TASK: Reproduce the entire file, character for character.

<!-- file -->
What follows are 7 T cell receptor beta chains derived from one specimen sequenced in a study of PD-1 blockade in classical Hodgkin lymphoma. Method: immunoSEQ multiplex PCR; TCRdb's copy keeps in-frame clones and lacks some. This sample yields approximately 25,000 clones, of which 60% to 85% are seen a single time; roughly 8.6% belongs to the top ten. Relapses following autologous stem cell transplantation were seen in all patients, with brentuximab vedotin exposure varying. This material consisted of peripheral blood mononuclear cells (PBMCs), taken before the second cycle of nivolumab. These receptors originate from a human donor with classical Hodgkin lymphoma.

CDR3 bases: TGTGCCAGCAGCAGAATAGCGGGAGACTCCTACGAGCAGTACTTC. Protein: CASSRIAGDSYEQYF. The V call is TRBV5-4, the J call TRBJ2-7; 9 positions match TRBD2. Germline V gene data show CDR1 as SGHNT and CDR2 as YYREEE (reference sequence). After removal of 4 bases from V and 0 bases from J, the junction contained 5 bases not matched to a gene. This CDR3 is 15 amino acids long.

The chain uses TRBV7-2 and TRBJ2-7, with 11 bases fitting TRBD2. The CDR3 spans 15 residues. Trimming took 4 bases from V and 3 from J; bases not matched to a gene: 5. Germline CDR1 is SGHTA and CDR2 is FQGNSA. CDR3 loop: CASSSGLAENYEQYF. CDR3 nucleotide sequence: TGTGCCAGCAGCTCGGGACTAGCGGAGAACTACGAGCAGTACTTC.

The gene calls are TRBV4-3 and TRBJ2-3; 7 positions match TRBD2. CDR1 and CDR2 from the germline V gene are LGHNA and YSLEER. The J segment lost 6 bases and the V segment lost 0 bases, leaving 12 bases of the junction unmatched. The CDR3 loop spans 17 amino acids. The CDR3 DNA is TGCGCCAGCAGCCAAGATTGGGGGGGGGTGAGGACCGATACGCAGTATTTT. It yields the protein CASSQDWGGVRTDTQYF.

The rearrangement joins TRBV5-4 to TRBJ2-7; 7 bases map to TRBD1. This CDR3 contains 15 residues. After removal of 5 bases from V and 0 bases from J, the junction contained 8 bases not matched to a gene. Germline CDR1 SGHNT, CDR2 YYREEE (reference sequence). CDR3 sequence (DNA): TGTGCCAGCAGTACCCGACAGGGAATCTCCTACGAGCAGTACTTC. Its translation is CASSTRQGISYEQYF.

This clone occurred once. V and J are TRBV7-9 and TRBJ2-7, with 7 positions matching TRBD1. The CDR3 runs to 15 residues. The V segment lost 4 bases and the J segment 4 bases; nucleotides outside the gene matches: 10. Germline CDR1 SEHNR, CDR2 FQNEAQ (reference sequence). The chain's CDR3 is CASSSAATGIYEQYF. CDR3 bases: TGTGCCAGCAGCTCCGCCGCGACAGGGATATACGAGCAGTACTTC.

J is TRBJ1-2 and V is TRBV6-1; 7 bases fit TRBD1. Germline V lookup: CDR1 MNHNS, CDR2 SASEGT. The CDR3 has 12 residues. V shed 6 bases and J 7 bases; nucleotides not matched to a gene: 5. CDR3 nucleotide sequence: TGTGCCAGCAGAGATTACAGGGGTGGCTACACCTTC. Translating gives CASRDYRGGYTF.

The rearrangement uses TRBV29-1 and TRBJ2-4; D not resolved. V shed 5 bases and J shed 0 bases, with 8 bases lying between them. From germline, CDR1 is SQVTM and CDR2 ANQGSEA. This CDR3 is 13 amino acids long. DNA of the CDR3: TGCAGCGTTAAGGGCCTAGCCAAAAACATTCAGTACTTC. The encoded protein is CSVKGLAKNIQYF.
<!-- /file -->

What follows are 7 T cell receptor beta chains derived from one specimen sequenced in a study of PD-1 blockade in classical Hodgkin lymphoma. Method: immunoSEQ multiplex PCR; TCRdb's copy keeps in-frame clones and lacks some. This sample yields approximately 25,000 clones, of which 60% to 85% are seen a single time; roughly 8.6% belongs to the top ten. Relapses following autologous stem cell transplantation were seen in all patients, with brentuximab vedotin exposure varying. This material consisted of peripheral blood mononuclear cells (PBMCs), taken before the second cycle of nivolumab. These receptors originate from a human donor with classical Hodgkin lymphoma.

CDR3 bases: TGTGCCAGCAGCAGAATAGCGGGAGACTCCTACGAGCAGTACTTC. Protein: CASSRIAGDSYEQYF. The V call is TRBV5-4, the J call TRBJ2-7; 9 positions match TRBD2. Germline V gene data show CDR1 as SGHNT and CDR2 as YYREEE (reference sequence). After removal of 4 bases from V and 0 bases from J, the junction contained 5 bases not matched to a gene. This CDR3 is 15 amino acids long.

The chain uses TRBV7-2 and TRBJ2-7, with 11 bases fitting TRBD2. The CDR3 spans 15 residues. Trimming took 4 bases from V and 3 from J; bases not matched to a gene: 5. Germline CDR1 is SGHTA and CDR2 is FQGNSA. CDR3 loop: CASSSGLAENYEQYF. CDR3 nucleotide sequence: TGTGCCAGCAGCTCGGGACTAGCGGAGAACTACGAGCAGTACTTC.

The gene calls are TRBV4-3 and TRBJ2-3; 7 positions match TRBD2. CDR1 and CDR2 from the germline V gene are LGHNA and YSLEER. The J segment lost 6 bases and the V segment lost 0 bases, leaving 12 bases of the junction unmatched. The CDR3 loop spans 17 amino acids. The CDR3 DNA is TGCGCCAGCAGCCAAGATTGGGGGGGGGTGAGGACCGATACGCAGTATTTT. It yields the protein CASSQDWGGVRTDTQYF.

The rearrangement joins TRBV5-4 to TRBJ2-7; 7 bases map to TRBD1. This CDR3 contains 15 residues. After removal of 5 bases from V and 0 bases from J, the junction contained 8 bases not matched to a gene. Germline CDR1 SGHNT, CDR2 YYREEE (reference sequence). CDR3 sequence (DNA): TGTGCCAGCAGTACCCGACAGGGAATCTCCTACGAGCAGTACTTC. Its translation is CASSTRQGISYEQYF.

This clone occurred once. V and J are TRBV7-9 and TRBJ2-7, with 7 positions matching TRBD1. The CDR3 runs to 15 residues. The V segment lost 4 bases and the J segment 4 bases; nucleotides outside the gene matches: 10. Germline CDR1 SEHNR, CDR2 FQNEAQ (reference sequence). The chain's CDR3 is CASSSAATGIYEQYF. CDR3 bases: TGTGCCAGCAGCTCCGCCGCGACAGGGATATACGAGCAGTACTTC.

J is TRBJ1-2 and V is TRBV6-1; 7 bases fit TRBD1. Germline V lookup: CDR1 MNHNS, CDR2 SASEGT. The CDR3 has 12 residues. V shed 6 bases and J 7 bases; nucleotides not matched to a gene: 5. CDR3 nucleotide sequence: TGTGCCAGCAGAGATTACAGGGGTGGCTACACCTTC. Translating gives CASRDYRGGYTF.

The rearrangement uses TRBV29-1 and TRBJ2-4; D not resolved. V shed 5 bases and J shed 0 bases, with 8 bases lying between them. From germline, CDR1 is SQVTM and CDR2 ANQGSEA. This CDR3 is 13 amino acids long. DNA of the CDR3: TGCAGCGTTAAGGGCCTAGCCAAAAACATTCAGTACTTC. The encoded protein is CSVKGLAKNIQYF.